High costs, economy, abortion top last Pappas-Leavitt debate

Nov 3, 2022, 8:02 PM | Updated: 8:57 pm

CONCORD, N.H. (AP) — U.S. Rep. Chis Pappas accused his Republican challenger of treating politics as a performance without offering solutions to problems, while Karoline Leavitt accused the Democratic incumbent of being a partisan problem creator during their third and last debate on Thursday.

The two candidates for New Hampshire’s 1st Congressional District seat offered contrasting views on a range of issues, including rising costs and the economy, as well as abortion, during the WMUR-TV debate.

Pappas, who is seeking a third term, said he was proud to have worked on getting a record amount of money to New Hampshire families from the Low-Income Home Energy Assistance Program. He said he is working on ways to modernize shipping and trucking regulations to “unkink supply chains,” to move more goods to market, strengthen the workforce and deal with the state’s housing shortage, which is contributing to inflation.

“Well, Congressman, everything you said sounds wonderful, but the truth is none of it has passed and none of it has worked,” Leavitt said. “Granite Staters are suffering.”

She accused Pappas of supporting trillions of dollars in spending she says contributed to inflation and attacking energy production in New Hampshire, which he said was “not true.”

“I support an all-of-the-above energy strategy and have supported legislation to pay down the deficit” that also provides tax credits for homes and businesses for energy efficiency programs, Pappas said.

Leavitt said if elected to Congress she would work to pass a balanced budget and slash spending for useless items over voting to raise the debt ceiling, which would allow the Treasury Department to honor financial commitments already made by Congress and the president.

Citing economists, Pappas called that a “totally reckless position, because not only would it jeopardize our own economic health here in the United States, it could lead to a global depression.”

“We need bipartisan conversations about how to lower the debt and deficit,” he said, adding “we shouldn’t be holding our economy, with the full faith and credit of the United States, hostage.”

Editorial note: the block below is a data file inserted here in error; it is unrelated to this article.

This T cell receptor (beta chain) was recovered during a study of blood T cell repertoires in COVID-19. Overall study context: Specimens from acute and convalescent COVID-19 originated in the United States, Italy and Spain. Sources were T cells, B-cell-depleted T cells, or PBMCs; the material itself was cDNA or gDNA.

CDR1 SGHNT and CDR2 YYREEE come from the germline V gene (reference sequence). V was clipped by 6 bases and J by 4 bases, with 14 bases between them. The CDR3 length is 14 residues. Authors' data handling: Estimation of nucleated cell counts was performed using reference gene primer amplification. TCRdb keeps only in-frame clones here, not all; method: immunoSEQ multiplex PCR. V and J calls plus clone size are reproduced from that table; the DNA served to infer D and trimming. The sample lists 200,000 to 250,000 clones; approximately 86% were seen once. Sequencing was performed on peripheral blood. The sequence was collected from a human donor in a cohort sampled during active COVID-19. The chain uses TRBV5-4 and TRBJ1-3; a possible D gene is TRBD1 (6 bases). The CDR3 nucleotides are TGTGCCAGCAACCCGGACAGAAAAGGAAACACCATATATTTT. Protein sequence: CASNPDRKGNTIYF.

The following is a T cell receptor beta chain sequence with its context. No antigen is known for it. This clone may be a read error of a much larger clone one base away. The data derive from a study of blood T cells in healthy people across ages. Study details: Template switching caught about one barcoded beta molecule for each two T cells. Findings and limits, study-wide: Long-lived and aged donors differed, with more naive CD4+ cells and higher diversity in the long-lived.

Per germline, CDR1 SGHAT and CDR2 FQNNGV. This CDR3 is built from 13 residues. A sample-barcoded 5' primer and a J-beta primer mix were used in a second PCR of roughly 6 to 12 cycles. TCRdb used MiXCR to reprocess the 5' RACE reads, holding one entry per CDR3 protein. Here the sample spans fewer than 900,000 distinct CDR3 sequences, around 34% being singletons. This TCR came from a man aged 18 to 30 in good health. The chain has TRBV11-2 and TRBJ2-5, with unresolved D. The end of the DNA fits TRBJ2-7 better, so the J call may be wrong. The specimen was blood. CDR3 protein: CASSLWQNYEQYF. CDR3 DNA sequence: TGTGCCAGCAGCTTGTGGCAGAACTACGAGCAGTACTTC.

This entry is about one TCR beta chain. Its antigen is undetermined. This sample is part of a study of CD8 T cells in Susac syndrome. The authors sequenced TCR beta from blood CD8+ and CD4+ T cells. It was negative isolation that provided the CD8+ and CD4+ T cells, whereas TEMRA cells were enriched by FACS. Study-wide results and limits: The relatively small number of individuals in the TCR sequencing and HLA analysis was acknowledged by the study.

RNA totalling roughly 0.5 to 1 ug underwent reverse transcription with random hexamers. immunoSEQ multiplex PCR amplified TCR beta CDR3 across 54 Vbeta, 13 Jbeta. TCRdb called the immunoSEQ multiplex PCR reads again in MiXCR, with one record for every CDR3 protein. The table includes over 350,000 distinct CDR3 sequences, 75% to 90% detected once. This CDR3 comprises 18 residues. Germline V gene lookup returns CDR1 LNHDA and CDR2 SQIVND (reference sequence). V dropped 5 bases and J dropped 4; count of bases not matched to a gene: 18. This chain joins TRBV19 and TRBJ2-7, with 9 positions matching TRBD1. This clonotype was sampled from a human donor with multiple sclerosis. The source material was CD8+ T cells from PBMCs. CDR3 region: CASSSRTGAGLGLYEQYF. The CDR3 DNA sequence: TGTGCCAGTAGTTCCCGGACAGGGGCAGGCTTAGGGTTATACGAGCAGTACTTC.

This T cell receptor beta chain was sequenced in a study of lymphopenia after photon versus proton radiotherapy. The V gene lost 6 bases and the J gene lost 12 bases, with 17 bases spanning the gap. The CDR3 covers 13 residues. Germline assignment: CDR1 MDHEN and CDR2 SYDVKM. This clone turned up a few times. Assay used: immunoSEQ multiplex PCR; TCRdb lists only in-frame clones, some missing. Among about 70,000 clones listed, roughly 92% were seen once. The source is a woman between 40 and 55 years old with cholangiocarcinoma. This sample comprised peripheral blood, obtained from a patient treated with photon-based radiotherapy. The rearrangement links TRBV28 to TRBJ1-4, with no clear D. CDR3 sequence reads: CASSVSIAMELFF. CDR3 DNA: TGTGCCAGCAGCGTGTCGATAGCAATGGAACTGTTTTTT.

Leavitt responded, “Our economy is hostage right now. The people of this district are hostage right now because of the economic policies that you supported.”

On the subject of abortion, Leavitt, who is pro-life, said she supports state legislatures making decisions on abortion regulations and would oppose a federal abortion ban.

Pappas, who supports the Women’s Health Protection Act, which would protect the right to access abortion care nationwide after the overturning of Roe v. Wade, said women in New Hampshire deserve a pro-choice vote in Congress.

“I want women and families in consultation with their doctors to decide this for themselves,” Pappas said.

“No, that’s not true,” Leavitt responded. “You want politicians in Washington, D.C., to make those decisions. … I support those closest to the people, closest to the voters,” in Concord, she said.

Pappas called her answer “really chilling,” adding, “I think government should get out of the way because they have no business deciding this issue for women and families.”

Both candidates were asked if they believe former President Donald Trump when he said the 2020 election was stolen from him.

Leavitt, who worked in the White House press office under Trump, had said during pre-primary debates she believed the 2020 election was stolen from the former president. On Thursday, she said that she believes there were irregularities in the 2020 election.

She spoke of Pappas’ support for a bill that would have created national automatic voter registration, allowed all voters to cast ballots by mail and weakened voter ID laws, among other measures.

“Donald Trump is wrong,” Pappas said. “The election was not stolen from him. Everyone knows that. And Karoline Leavitt continues to double-down on the big lie.”

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High costs, economy, abortion top last Pappas-Leavitt debate